The speaker of the House of Commons has vowed to stay on in the role as its not sensible to vacate the chair during Brexit.
John Bercow, who stepped into the role in 2009, spoke today denying claims that he was going to quit this July.
He said that it would not be sensible to do so during momentous occasions, The Guardian revealed.
The former MP also added that MPs would have a say over a No Deal Brexit as it would be unimaginable for them not to have an influence.
He said: The House will want to have its say, and the idea that the House wont have its say is just for the birds.
The appetite of the House to have its say has recently been whetted and that appetite is not exhausted, indeed some would say its voracious.
As to where we go from here, my own view is that we have to see who emerges as the next Prime Minister.
Parliament is a big player in this. The idea that Parliament is going to be evacuated from the centre stage of debate on Brexit is unimaginable. It is simply unimaginable.
Also this evening, Theresa May has urged her successor to seek a consensus over Brexit as Brussels stressed there could be no renegotiation of the Withdrawal Agreement.
Foreign Secretary Jeremy Hunt warned the Tories face destruction if a new leader calls a general election before delivering Brexit.
The Foreign Secretary, who is among 10 MPs vying to be the next prime minister, said a failure to solve Brexit could ruin the end of the Conservatives and warned the biggest risk to delivering on the referendum was a general election.
His comments came as Housing Minister Kit Malthouse became the latest person to enter the race to succeed Theresa May, saying there was a hunger for someone new.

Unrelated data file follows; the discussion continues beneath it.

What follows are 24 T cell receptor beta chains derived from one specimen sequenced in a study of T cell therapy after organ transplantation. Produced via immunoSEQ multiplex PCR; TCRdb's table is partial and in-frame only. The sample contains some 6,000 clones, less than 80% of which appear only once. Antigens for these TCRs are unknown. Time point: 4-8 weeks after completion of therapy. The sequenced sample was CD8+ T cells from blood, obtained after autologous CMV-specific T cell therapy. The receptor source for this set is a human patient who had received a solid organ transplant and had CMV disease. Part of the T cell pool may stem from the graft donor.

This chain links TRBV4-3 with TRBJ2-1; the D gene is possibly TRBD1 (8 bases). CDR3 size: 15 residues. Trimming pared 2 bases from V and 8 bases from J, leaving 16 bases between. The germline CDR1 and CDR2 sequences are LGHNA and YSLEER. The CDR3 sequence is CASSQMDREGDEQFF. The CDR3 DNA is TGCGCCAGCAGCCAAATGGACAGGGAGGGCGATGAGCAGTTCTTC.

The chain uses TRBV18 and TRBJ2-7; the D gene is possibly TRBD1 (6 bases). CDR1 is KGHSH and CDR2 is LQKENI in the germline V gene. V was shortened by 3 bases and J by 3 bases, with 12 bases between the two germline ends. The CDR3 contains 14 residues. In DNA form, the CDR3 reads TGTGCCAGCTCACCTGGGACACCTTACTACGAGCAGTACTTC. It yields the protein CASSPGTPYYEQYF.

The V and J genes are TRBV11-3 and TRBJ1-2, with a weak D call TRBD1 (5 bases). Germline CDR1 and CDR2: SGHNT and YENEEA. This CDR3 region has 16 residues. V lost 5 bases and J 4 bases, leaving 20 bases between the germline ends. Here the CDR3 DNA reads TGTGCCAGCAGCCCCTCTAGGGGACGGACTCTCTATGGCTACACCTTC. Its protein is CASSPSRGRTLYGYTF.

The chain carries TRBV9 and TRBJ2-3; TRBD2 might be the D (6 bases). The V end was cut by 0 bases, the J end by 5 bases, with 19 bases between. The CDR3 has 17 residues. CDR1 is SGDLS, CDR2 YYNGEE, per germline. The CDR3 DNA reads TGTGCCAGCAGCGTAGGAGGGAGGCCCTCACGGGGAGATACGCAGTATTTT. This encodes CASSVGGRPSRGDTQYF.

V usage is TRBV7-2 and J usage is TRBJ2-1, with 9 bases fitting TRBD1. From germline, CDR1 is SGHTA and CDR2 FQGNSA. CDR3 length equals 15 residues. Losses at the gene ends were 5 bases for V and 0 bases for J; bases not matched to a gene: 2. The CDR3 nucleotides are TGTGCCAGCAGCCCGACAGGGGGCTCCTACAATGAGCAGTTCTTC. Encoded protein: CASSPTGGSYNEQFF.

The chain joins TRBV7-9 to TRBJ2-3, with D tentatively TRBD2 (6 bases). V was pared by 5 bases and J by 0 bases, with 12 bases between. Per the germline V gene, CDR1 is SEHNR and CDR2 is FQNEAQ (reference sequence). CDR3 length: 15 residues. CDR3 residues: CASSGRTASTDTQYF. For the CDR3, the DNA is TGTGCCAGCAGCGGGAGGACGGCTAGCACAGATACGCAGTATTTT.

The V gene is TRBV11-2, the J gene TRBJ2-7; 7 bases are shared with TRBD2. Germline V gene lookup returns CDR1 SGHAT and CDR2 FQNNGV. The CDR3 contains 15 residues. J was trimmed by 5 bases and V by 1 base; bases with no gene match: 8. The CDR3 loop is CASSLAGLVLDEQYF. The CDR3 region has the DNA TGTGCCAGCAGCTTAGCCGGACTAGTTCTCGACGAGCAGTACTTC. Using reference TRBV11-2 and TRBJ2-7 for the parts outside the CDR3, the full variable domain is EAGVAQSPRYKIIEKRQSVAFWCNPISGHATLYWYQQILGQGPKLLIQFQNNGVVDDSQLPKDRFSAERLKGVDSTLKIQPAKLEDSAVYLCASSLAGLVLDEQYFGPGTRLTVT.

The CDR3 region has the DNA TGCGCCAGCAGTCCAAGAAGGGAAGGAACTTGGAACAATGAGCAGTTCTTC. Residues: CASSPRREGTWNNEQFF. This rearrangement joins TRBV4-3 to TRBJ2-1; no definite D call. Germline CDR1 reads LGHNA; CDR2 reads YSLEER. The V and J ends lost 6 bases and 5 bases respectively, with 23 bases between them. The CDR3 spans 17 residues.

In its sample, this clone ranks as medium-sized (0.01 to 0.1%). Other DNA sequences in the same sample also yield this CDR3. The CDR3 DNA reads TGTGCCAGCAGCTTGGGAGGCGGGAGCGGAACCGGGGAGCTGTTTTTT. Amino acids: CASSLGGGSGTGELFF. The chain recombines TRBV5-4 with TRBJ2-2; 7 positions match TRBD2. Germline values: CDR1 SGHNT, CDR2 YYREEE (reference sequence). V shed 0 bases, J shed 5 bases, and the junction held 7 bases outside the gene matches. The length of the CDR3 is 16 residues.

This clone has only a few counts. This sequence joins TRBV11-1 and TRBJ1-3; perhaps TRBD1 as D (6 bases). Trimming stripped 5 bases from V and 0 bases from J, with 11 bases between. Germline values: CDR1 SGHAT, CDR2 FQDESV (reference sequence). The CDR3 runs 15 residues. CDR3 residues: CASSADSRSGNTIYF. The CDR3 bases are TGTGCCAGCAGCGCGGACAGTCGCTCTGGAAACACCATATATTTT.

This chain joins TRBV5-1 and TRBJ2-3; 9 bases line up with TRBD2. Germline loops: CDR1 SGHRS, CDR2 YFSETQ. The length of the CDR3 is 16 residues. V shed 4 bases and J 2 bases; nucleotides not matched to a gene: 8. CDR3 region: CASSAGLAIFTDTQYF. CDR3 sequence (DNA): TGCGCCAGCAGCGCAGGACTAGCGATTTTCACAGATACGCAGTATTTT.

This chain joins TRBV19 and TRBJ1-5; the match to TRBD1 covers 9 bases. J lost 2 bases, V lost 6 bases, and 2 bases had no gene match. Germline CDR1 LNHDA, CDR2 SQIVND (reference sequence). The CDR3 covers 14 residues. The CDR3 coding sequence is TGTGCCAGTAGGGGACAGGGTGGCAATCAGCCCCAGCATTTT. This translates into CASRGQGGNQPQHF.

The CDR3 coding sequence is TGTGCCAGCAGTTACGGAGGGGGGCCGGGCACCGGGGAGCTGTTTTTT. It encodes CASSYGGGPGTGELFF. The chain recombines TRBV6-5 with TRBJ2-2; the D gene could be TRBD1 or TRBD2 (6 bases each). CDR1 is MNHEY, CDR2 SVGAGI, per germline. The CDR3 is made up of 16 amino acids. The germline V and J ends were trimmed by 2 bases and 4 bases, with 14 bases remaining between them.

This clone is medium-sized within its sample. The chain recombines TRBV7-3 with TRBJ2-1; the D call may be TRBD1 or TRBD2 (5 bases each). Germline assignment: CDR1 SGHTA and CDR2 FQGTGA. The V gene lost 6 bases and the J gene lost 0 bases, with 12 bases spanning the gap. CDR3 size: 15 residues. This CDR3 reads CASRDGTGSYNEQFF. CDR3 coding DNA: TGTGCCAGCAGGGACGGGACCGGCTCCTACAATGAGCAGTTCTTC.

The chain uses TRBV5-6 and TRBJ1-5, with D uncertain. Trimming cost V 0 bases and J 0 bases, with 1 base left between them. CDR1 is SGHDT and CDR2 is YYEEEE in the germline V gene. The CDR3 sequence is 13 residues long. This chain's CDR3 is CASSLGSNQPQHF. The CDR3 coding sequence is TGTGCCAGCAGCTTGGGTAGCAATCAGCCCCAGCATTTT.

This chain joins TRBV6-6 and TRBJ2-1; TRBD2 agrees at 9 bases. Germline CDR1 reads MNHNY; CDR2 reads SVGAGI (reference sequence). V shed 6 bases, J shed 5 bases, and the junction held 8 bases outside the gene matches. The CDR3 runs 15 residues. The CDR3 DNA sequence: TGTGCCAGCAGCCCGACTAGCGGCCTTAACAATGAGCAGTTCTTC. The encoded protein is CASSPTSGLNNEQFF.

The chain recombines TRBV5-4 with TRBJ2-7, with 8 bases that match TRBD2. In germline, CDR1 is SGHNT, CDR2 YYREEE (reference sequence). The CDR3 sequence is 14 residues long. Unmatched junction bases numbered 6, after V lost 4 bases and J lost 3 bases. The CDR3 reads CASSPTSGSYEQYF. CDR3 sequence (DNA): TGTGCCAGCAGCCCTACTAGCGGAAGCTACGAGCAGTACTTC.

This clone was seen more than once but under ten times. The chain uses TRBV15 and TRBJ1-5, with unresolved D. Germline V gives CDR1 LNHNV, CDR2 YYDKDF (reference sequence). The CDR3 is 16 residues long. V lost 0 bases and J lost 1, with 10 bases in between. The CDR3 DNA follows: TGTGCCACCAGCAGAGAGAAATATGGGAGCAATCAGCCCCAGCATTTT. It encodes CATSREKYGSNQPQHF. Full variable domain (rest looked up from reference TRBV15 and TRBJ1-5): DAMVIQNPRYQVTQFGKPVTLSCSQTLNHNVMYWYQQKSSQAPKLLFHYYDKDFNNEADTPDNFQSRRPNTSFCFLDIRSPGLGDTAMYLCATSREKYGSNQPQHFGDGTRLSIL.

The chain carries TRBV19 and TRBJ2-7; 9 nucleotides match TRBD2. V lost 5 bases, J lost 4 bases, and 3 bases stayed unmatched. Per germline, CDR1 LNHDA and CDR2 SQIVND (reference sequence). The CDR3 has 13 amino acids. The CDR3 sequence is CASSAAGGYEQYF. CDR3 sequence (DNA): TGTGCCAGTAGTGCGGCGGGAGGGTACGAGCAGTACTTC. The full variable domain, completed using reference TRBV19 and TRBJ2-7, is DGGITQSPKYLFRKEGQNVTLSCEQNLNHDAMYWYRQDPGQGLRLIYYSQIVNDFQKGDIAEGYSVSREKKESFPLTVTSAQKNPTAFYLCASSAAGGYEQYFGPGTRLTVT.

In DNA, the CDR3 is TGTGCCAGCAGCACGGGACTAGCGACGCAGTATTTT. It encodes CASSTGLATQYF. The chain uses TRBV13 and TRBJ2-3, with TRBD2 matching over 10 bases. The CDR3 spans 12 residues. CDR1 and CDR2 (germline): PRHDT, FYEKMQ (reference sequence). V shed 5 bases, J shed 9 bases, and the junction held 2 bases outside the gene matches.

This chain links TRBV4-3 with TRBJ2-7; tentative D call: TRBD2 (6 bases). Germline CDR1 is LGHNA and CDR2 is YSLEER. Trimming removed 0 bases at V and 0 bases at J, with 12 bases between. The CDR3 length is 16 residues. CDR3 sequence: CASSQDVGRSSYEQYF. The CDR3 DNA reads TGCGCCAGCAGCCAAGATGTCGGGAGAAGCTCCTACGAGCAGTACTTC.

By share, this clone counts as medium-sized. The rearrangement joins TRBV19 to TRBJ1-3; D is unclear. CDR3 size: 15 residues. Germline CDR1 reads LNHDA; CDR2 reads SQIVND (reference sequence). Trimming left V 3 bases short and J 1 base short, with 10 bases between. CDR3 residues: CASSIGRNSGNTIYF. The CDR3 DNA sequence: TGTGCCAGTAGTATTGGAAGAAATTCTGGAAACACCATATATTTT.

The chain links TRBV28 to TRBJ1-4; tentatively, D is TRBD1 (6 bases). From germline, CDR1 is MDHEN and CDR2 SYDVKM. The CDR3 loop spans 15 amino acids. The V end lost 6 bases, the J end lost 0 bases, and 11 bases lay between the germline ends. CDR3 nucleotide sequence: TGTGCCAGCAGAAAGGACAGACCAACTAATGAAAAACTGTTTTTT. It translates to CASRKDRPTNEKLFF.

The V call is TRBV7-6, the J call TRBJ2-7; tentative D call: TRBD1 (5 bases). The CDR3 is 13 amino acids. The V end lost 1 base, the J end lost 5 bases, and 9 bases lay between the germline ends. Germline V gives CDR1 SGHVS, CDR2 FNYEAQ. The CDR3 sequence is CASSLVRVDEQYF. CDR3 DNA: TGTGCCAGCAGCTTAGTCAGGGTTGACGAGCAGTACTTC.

Mrs May, attending a summit in Brussels, said the European election results in which the Tories took just 9% of the vote were deeply disappointing.
She said: I think what it shows is the importance of actually delivering on Brexit. I think the best way to do that is with a deal,.
But it will be for my successor and for Parliament to find a way forward and get a consensus.
The comments are aimed at Brexiteers in the race to replace her who have said they are prepared to back a no-deal departure from the EU, something which could lead to a clash with Parliament.
Mr Hunt warned rivals that calling a general election – potentially to win a mandate for a no-deal Brexit – could be a disaster for the Tories, insisting that the UKs exit from the EU must be completed before going to the polls.
Setting out the scale of the challenge facing the Tories, Mr Hunt told BBC Radio 4s Today programme: We must not go back to the electorate asking for their mandate until weve delivered what we promised we would do last time, which is to deliver Brexit, it would be absolutely catastrophic for us as a party.
Mr Hunt, who campaigned for Remain in the 2016 referendum but has adopted an increasingly Eurosceptic tone, said he had always believed we should keep no deal on the table as it is the best way of getting a good deal.
Mr Hunt said it was important to find a different way to get a deal, adding we have to have a go at this as he proposed forming a new wider negotiating team to change the Withdrawal Agreement.